8. Europe’s far right advances

The next ideological battleground in Europe will be in May with the election for the European Parliament. Europe’s anti-immigrant, pro-nationalist far-right parties are positioned to make significant gains as more moderate parties have floundered in recent national elections. Steve Bannon, an architect of Trump’s victory in the U.S., is launching a Europe-wide “project” to bolster the extremist vote. The right-wing parties in Italy, Germany, the Netherlands and even Sweden will make breakthroughs in the European Parliament. and their strength will weaken the European Union as a whole.

9. U.S. abortion rights overturned

With the appointment of Brett Kavanaugh, the U.S. Supreme Court became the most conservative in generations, and its impact will be enormous. That ultimately may be Trump’s most lasting legacy. Kavanaugh replaced Anthony Kennedy as the perpetual “swing vote” and the court’s conservative majority will have several key issues in front of it in 2019. One will be the historic Roe v. Wade ruling in 1973 that declared abortion a constitutional right. There is an expectation that Kavanaugh’s swing vote will overturn it.

10. Emergence of a pariah state

Amid international concern about the killing of Saudi journalist Jamal Khashoggi, some 200 protesters gathered in central Tunis in November to protest the Saudi crown prince's arrival for talks with the Tunisian president.
Amid international concern about the killing of Saudi journalist Jamal Khashoggi, some 200 protesters gathered in central Tunis in November to protest the Saudi crown prince’s arrival for talks with the Tunisian president.  (Hassene Dridi)

Saudi Arabia’s killing of journalist Jamal Khashoggi is changing everything in the Middle East. A year ago, the U.S. government had high hopes for the region with a plan drawn up by Trump’s son-in-law, Jared Kushner. It counted on Saudi Arabia’s Crown Prince Mohammed bin Salman to lead an anti-Iran, pro-Israel coalition that would reshape the region in a radical way. But all of that is in shambles as efforts to whitewash Prince Mohammed’s responsibility for Khashoggi’s murder collapse.

My track record

In the past two years, I have made 20 predictions for 2017 and 2018. Using my own self-serving process of scoring, I gave myself a passing grade on 15 of those 20 predictions.

In 2017, I was right on an eye-popping nine out of 10 predictions, but, sadly, this was not to last. Did a Trump-like hubris infect my bloodstream? For this current year, I was correct, more or less, on only six out of 10 predictions, covering the U.S., China, Iran and the Middle East.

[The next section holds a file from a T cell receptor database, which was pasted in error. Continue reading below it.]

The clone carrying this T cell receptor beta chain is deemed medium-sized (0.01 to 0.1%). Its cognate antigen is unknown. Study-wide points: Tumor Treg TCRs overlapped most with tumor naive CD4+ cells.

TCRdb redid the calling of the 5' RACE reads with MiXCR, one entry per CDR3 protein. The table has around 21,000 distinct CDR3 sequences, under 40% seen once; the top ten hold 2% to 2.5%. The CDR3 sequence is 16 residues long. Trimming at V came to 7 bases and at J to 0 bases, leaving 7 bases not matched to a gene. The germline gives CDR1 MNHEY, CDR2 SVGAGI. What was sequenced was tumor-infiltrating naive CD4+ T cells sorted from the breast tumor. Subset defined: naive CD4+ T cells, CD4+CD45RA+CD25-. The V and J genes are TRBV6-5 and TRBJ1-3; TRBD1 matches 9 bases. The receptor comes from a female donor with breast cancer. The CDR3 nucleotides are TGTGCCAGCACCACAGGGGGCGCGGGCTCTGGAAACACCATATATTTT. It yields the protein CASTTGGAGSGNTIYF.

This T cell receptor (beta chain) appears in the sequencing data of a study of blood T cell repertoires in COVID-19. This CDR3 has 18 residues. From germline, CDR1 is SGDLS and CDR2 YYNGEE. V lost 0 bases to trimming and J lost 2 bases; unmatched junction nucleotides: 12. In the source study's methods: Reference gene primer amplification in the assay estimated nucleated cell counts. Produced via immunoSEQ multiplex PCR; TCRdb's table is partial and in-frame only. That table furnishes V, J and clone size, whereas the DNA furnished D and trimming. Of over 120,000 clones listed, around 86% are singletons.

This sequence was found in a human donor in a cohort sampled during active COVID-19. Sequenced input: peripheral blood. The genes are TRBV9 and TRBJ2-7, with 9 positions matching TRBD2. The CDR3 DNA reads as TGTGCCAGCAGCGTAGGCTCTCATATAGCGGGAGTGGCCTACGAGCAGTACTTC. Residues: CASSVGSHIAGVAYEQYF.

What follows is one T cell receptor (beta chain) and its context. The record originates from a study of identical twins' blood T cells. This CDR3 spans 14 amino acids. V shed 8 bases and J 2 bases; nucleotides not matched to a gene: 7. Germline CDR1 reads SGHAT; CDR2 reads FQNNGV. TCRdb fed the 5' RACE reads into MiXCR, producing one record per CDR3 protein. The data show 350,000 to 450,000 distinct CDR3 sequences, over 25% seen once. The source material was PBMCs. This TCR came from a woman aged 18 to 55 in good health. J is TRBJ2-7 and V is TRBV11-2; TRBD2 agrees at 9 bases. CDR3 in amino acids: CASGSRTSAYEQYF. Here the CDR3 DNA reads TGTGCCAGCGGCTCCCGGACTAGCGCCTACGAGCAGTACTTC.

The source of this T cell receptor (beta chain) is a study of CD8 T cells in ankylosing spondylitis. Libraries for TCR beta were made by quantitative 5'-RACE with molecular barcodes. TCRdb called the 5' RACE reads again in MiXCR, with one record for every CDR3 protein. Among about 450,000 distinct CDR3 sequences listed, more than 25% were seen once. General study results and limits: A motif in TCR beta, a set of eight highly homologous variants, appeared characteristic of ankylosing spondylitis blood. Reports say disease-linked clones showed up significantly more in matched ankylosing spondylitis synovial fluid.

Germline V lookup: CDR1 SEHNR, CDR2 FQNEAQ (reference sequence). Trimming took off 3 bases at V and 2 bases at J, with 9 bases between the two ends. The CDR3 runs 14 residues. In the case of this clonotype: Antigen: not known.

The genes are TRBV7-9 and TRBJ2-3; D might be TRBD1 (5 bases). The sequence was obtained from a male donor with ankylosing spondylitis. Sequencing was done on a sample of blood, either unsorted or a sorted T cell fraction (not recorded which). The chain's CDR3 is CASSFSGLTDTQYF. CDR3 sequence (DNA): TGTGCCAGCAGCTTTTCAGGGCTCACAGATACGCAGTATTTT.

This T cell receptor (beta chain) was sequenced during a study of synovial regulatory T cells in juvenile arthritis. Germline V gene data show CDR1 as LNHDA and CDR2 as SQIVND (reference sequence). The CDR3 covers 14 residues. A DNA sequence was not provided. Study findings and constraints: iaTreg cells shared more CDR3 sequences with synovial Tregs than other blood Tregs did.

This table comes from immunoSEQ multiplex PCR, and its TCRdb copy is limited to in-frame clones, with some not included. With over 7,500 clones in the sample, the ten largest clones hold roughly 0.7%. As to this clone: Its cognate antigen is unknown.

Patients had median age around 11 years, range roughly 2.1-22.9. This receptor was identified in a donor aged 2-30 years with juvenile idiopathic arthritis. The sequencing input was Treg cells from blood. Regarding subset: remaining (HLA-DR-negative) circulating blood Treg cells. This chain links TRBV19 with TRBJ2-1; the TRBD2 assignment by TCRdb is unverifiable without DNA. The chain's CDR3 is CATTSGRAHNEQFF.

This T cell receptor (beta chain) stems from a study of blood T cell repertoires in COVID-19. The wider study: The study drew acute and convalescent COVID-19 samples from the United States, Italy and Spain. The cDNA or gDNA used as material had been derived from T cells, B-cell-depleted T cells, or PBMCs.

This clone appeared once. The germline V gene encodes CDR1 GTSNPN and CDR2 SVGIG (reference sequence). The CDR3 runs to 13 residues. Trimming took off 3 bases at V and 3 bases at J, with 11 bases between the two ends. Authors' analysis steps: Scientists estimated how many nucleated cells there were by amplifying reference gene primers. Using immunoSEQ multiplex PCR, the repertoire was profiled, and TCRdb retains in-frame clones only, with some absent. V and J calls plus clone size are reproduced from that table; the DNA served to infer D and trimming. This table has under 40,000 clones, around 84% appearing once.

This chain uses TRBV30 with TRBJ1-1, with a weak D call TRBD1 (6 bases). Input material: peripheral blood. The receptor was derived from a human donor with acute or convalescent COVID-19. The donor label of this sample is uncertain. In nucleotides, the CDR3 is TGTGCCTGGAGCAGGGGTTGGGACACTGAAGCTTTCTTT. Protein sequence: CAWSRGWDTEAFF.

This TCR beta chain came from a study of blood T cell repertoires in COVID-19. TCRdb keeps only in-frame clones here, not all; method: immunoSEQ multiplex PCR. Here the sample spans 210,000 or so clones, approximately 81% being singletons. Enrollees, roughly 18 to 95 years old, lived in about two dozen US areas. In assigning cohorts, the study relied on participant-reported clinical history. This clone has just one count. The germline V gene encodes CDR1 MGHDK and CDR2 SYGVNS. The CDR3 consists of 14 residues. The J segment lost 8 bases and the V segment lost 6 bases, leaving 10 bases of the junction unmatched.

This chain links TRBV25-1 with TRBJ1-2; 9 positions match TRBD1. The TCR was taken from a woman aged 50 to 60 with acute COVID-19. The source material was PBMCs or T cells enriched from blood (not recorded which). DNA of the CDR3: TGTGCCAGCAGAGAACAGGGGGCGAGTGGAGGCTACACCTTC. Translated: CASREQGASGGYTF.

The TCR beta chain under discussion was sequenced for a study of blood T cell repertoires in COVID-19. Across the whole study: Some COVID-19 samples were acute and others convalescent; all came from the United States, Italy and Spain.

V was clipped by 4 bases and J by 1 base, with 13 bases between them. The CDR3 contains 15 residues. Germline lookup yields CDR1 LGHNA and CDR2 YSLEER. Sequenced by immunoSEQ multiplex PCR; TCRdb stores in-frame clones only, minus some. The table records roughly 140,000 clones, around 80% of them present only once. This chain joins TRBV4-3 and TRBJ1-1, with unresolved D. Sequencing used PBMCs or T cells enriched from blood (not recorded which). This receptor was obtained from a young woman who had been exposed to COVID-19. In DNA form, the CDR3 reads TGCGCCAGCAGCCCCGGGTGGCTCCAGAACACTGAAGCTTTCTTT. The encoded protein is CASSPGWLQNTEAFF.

And I was certainly wrong — or premature — in forecasting the “collapse” of the British government this year over the Brexit issue.

But maybe a half-point is given for being ahead of the curve? (No, I didn’t think so.)

Happy new year.

Tony Burman, formerly head of CBC News and Al Jazeera English, is a freelance contributor for the Star. He is based in Toronto. Follow him on Twitter: @TonyBurman

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‘Business as usual’ for Dorel Industries after terminating go-private deal

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MONTREAL — Dorel Industries Inc. says it will continue to pursue its business strategy going forward after terminating an agreement to go private after discussions with shareholders.

« Moving ahead. Business as usual, » a spokesman for the company said in an email on Monday.

A group led by Cerberus Capital Management had previously agreed to buy outstanding shares of Dorel for $16 apiece, except for shares owned by the family that controls the company’s multiple-voting shares.

But Dorel chief executive Martin Schwartz said the Montreal-based maker of car seats, strollers, bicycles and home furniture pulled the plug on a deal on the eve of Tuesday’s special meeting after reviewing votes from shareholders.

“Independent shareholders have clearly expressed their confidence in Dorel’s future and the greater potential for Dorel as a public entity, » he said in a news release.

Dorel’s board of directors, with Martin Schwartz, Alan Schwartz, Jeffrey Schwartz and Jeff Segel recused, unanimously approved the deal’s termination upon the recommendation of a special committee.

The transaction required approval by two-thirds of the votes cast, and more than 50 per cent of the votes cast by non-family shareholders.

Schwartz said enhancing shareholder value remains a top priority while it stays focused on growing its brands, which include Schwinn and Mongoose bikes, Safety 1st-brand car seats and DHP Furniture.

Dorel said the move to end the go-private deal was mutual, despite the funds’ increased purchase price offer earlier this year.

It said there is no break fee applicable in this case.